WCMF (96.5), made front-page headlines last fall; if WCMF owner
Entercom were suddenly unable to enforce that non-compete, it's
a good bet that Wease would be back on the air almost immediately
at his new employer, Clear Channel's WFXF (95.1), where he's
biding his time in an off-air capacity until his non-compete
*In Buffalo, former staffers and listeners of WKBW (1520)
held a small gathering outside the station's old 1430 Main Street
studio building July 3 to mark the fiftieth anniversary of the
historic 1958 flip to "Futuresonic" top-40 radio.
stopped by to check out the party, which included commemorative
posters, classic cars and live music.
KB veterans Stan Roberts and Tom Donahue were on hand when
we pulled up, and Danny Neaverth showed up in a zippy little
convertible not long afterward. (We're told that later in the
evening, Neaverth even took the stage to perform the only-on-KB
classic "Rats In My Room," and we're sorry we missed
The oldies that have long since disappeared from WKBW and
its successor WWKB have resurfaced an hour to the south in Jamestown,
where WKSN (1340) has flipped from talk to ABC's True Oldies
Channel, returning to its former branding of "Kissin' Oldies."
(And yes, the sister FM station is "Huggin' Country,"
Radio People on the Move: in Elmira, Vinny Pagano has exited
as PD/morning man at Backyard Broadcasting's WNGZ; in Albany,
Russ Allen is inbound from Knoxville, Tennessee and WKHT to be
the new PD at Albany Broadcasting's WAJZ; middayer "Meredith
McGreen" and production director Geoff Storm are both hopping
out of Regent's "Big Frog" WFRG in Utica; and in Syracuse,
Dave Laird is retiring from Clear Channel's WYYY (Y94) at the
end of the month, ending a career that started way back in 1964
at WNDR and has included stops in Memphis (WMPS), Boston (WCOP),
Rochester (WHAM/WVOR/WSAY) and all over the Syracuse dial (WNTQ,
WFBL, WEZG, WSEN). For the last 11 years, Laird has been Y94's
production director and host of the Saturday Night Dance Party;
now he's heading to Tennessee, reports CNYRadio.com.
In New York City, it looks like WRXP (101.9) is getting a
midday host - the rumor mill down in Atlanta is churning with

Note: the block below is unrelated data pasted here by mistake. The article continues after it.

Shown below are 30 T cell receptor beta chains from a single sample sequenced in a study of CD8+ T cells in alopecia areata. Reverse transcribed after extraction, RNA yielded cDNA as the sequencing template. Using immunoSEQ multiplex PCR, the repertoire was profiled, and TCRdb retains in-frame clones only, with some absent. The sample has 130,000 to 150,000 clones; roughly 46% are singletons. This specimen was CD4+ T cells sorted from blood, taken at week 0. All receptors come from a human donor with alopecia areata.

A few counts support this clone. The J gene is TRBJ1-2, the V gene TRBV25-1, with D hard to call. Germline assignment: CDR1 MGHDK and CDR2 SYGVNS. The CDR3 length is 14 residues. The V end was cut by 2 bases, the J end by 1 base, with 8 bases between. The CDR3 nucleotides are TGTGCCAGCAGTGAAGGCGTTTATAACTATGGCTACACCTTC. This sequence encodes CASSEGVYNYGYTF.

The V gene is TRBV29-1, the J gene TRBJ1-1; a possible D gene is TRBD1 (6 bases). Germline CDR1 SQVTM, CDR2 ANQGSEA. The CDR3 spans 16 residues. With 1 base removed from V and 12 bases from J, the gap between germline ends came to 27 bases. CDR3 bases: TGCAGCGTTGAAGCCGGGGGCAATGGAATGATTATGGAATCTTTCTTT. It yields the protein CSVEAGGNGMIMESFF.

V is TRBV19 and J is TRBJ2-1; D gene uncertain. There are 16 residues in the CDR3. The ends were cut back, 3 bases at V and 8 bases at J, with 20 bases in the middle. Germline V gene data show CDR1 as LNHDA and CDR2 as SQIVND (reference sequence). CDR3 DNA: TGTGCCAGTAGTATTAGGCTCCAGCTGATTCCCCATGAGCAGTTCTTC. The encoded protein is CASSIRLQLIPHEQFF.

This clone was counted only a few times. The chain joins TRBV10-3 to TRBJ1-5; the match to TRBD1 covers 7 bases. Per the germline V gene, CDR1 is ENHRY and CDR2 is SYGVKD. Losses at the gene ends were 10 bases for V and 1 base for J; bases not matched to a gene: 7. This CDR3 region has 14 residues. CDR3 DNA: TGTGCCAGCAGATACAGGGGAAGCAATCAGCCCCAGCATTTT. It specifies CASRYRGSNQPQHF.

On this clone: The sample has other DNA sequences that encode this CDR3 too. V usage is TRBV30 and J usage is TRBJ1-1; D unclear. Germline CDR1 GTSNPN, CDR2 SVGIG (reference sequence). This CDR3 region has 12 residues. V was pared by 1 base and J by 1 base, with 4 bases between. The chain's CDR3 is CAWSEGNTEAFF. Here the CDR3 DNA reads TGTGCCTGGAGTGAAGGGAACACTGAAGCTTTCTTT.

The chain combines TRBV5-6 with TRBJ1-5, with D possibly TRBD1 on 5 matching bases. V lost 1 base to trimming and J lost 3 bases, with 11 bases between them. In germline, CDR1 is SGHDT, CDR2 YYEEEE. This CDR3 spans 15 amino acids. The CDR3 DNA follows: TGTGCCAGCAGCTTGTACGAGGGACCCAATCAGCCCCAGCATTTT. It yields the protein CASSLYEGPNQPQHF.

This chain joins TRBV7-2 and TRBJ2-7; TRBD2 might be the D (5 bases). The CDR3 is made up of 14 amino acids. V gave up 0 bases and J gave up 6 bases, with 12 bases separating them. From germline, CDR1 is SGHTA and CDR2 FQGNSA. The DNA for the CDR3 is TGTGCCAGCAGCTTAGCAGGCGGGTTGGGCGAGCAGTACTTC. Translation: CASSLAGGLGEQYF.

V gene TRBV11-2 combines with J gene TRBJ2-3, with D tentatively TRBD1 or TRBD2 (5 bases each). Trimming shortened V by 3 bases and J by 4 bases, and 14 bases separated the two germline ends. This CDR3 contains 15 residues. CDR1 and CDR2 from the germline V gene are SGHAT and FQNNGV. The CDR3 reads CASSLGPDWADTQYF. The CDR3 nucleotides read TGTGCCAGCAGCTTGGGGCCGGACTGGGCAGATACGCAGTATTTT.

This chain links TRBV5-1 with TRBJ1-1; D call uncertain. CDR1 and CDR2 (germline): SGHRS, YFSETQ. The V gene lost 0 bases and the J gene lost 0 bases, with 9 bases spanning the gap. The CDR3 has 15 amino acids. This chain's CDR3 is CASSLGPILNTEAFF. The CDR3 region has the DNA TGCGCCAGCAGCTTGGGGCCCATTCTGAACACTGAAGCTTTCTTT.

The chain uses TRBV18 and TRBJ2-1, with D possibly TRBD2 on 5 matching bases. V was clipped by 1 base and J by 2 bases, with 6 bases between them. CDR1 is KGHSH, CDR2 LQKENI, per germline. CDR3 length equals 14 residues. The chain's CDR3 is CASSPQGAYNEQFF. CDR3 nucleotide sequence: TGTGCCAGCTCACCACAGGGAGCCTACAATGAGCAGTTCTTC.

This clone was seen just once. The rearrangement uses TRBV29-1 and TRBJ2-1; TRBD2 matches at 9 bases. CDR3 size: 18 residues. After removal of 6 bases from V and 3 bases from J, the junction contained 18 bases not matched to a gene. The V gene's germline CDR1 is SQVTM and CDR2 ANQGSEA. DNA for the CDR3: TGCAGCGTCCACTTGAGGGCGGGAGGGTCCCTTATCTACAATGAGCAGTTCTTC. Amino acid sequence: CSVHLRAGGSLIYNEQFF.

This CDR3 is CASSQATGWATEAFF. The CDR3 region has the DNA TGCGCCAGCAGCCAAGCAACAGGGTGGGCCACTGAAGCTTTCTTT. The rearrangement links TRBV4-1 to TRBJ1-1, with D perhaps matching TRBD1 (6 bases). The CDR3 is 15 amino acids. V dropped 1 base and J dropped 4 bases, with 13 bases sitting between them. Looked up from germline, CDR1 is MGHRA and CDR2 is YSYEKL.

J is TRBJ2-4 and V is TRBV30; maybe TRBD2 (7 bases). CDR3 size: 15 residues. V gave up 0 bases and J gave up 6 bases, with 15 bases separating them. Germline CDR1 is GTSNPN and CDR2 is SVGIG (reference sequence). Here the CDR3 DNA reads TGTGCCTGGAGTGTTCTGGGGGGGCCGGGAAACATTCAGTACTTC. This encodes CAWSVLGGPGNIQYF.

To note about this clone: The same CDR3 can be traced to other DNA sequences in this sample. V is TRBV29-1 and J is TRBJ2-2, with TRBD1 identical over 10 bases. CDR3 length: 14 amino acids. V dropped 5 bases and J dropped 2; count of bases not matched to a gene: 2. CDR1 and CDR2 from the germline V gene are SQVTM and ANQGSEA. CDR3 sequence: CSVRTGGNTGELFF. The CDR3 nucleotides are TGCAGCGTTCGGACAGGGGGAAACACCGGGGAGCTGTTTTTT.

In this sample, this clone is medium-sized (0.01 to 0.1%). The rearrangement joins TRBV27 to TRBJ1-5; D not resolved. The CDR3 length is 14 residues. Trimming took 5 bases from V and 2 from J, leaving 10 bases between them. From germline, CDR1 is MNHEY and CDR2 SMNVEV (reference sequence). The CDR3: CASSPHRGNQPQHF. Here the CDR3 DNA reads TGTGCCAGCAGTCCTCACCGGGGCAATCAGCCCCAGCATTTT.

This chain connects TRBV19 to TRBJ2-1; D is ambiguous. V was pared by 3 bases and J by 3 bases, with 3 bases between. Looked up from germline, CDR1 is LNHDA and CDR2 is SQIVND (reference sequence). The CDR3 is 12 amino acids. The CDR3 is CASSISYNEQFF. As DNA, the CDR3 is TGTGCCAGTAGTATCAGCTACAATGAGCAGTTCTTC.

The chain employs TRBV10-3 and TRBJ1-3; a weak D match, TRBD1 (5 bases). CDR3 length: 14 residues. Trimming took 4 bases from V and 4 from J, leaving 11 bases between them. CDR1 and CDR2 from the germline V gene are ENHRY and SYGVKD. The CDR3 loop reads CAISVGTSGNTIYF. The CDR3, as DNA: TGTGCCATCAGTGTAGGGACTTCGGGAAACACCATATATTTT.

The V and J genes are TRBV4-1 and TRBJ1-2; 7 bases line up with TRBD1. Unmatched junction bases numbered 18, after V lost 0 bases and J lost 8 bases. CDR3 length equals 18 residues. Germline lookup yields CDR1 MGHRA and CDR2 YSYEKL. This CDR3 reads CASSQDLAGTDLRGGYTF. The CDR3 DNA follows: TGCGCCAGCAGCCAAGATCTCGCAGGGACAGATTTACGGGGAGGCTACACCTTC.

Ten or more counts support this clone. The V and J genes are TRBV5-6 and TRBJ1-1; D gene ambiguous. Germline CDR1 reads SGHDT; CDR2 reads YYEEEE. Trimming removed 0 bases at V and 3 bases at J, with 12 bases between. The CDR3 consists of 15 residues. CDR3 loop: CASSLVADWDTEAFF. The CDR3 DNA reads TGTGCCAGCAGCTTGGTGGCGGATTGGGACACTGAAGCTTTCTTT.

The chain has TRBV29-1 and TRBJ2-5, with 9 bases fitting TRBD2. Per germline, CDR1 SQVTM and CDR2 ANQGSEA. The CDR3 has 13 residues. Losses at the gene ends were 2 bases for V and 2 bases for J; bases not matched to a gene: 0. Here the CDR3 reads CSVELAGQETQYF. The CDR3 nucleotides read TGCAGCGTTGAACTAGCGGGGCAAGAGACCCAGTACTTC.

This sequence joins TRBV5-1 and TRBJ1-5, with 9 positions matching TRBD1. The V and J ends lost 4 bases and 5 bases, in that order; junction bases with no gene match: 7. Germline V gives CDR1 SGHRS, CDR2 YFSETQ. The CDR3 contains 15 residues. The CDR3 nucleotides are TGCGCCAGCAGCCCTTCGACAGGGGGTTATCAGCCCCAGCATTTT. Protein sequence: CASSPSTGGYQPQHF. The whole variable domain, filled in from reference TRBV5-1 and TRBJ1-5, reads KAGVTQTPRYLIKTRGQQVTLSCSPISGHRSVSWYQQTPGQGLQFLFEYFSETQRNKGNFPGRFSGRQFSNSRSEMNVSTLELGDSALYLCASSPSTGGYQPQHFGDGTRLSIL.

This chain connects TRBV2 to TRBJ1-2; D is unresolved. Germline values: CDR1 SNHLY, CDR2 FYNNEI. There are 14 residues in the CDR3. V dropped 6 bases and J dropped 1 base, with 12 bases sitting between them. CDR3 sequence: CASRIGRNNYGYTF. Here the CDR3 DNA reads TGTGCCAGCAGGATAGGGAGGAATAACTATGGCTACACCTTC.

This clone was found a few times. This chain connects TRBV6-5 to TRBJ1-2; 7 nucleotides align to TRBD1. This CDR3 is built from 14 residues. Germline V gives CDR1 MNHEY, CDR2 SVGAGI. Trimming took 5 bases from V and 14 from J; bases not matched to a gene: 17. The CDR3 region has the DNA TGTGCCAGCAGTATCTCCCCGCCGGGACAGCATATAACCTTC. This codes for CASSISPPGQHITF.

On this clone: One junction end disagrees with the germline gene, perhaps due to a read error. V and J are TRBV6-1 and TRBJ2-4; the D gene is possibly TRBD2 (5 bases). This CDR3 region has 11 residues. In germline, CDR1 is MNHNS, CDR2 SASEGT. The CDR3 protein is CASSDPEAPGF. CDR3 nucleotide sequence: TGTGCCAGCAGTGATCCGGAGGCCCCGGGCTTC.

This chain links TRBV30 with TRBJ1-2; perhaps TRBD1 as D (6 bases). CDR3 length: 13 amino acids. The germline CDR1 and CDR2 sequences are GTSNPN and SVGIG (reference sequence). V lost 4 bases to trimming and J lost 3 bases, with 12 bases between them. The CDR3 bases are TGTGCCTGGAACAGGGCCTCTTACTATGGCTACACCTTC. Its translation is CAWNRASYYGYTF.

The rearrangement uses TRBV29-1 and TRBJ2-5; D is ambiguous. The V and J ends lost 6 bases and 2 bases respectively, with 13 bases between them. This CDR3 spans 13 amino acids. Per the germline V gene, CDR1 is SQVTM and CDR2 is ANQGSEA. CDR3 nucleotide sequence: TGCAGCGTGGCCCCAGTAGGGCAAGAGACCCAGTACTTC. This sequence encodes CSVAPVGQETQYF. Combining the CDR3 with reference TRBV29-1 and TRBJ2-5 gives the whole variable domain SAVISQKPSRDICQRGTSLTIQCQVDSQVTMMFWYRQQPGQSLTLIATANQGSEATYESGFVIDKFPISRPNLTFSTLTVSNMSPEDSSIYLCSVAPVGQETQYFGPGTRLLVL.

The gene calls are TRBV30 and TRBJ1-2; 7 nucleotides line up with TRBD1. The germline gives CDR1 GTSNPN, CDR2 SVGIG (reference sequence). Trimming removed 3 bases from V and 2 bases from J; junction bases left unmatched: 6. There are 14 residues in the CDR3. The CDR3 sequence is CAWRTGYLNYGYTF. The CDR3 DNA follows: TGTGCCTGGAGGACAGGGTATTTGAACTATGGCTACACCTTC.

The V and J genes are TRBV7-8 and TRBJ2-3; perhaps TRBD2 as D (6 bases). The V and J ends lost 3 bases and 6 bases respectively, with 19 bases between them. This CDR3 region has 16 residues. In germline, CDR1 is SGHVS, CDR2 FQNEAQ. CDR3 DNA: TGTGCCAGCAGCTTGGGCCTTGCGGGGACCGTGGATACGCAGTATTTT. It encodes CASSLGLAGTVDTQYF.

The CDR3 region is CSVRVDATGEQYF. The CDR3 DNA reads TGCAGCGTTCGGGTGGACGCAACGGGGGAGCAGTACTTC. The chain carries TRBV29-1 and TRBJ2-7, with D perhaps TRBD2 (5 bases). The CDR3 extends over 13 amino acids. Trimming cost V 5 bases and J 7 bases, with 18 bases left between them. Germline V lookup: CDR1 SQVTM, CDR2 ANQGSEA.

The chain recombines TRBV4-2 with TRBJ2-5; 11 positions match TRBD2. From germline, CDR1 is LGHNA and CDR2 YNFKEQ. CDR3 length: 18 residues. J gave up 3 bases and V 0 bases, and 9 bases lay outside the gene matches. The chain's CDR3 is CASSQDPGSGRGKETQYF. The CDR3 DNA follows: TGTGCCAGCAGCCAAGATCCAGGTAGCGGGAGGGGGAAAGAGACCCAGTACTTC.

word that former WNNX jock Steve Craig is following his former
PD, Leslie Fram, up to New York. Expect a formal announcement
sometime this week, we're told.
There's not much new to report on the ongoing soap opera that
is contract negotiations for Mike Francesa and Chris "Mad
Dog" Russo at WFAN (660); the two are still on alternating
vacations, though they did work together one day this past week.
Meanwhile, WFAN's morning talkers, Boomer Esiason and Craig Carton,
will be in the broadcast booth for tonight's Brooklyn Cyclones
game, sharing play-by-play as the team gets some rare exposure
on the big WFAN signal while the parent Mets are off for the
All-Star break. (It's also "Boomer and Carton Bobblehead
Night" at Keyspan Park, as well as "Salute to the Pork
Rind." No, really.)
And over on the public radio side of things, NPR is pulling
the plug on its "Bryant Park Project" alternative morning
show after July 25. The New York-based show never picked up many
affiliates (and what few it did get, including Rochester's WXXI,
were largely on obscure HD subchannels) and it faced stiff competition
from another new morning offering, the higher-profile "Takeaway"
show that started recently at New York's WNYC.
TV People on the Move: Greg Kelly, late of Fox News Channel,
is the new morning co-anchor at Fox's WNYW (Channel 5) in New
York, replacing Ron Corning. In Rochester, budget cutbacks at
WHEC (Channel 10) claimed the job of sports director Mark Gruba
last week. In Albany, two anchors are out of work - veteran WRGB/WABC/WTEN
anchor Tracy Egan has departed Channel 10 there, while Michele
Smith is leaving WRGB (Channel 6) to stay at home while she awaits
the birth of her second child.
We know a bit more about some of the fallout of the Newport
Television cutbacks late last month: in Rochester, veteran WHAM-TV
(Channel 13) engineer Ted McWhorf was among the victims.